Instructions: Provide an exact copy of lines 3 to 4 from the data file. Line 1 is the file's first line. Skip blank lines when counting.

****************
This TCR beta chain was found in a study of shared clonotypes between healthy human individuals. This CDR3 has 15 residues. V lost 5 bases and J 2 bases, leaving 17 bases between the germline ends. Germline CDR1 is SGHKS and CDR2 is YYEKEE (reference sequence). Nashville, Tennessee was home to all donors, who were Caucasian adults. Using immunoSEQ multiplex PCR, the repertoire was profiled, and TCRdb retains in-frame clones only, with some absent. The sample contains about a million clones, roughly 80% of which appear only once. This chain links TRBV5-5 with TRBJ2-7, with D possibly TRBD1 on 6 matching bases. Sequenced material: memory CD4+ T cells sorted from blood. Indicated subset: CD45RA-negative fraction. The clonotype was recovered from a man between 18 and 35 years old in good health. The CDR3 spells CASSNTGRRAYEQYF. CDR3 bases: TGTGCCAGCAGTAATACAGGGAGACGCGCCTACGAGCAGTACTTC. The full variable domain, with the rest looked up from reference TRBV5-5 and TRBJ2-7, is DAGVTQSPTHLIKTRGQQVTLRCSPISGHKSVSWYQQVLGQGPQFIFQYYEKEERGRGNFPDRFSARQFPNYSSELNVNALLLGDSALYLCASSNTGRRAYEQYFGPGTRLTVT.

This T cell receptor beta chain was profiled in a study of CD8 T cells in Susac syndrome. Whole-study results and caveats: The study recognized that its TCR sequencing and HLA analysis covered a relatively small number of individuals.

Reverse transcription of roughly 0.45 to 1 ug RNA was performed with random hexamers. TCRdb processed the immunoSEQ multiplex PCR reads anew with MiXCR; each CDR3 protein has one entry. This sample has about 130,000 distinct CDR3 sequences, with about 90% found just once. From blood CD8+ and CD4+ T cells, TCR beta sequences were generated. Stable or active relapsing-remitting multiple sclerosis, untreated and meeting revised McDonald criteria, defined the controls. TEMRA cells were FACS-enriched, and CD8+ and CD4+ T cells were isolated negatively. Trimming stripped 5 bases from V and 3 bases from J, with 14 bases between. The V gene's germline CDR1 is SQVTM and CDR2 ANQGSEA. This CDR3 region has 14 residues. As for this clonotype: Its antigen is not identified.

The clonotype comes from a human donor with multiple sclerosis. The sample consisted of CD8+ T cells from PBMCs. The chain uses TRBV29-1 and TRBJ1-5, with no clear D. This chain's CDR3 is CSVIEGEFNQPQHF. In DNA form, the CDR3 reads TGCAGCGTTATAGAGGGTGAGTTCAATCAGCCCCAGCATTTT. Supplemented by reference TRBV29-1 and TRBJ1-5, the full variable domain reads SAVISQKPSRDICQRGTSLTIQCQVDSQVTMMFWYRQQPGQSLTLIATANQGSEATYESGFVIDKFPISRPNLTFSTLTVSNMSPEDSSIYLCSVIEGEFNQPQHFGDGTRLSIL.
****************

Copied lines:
Reverse transcription of roughly 0.45 to 1 ug RNA was performed with random hexamers. TCRdb processed the immunoSEQ multiplex PCR reads anew with MiXCR; each CDR3 protein has one entry. This sample has about 130,000 distinct CDR3 sequences, with about 90% found just once. From blood CD8+ and CD4+ T cells, TCR beta sequences were generated. Stable or active relapsing-remitting multiple sclerosis, untreated and meeting revised McDonald criteria, defined the controls. TEMRA cells were FACS-enriched, and CD8+ and CD4+ T cells were isolated negatively. Trimming stripped 5 bases from V and 3 bases from J, with 14 bases between. The V gene's germline CDR1 is SQVTM and CDR2 ANQGSEA. This CDR3 region has 14 residues. As for this clonotype: Its antigen is not identified.

The clonotype comes from a human donor with multiple sclerosis. The sample consisted of CD8+ T cells from PBMCs. The chain uses TRBV29-1 and TRBJ1-5, with no clear D. This chain's CDR3 is CSVIEGEFNQPQHF. In DNA form, the CDR3 reads TGCAGCGTTATAGAGGGTGAGTTCAATCAGCCCCAGCATTTT. Supplemented by reference TRBV29-1 and TRBJ1-5, the full variable domain reads SAVISQKPSRDICQRGTSLTIQCQVDSQVTMMFWYRQQPGQSLTLIATANQGSEATYESGFVIDKFPISRPNLTFSTLTVSNMSPEDSSIYLCSVIEGEFNQPQHFGDGTRLSIL.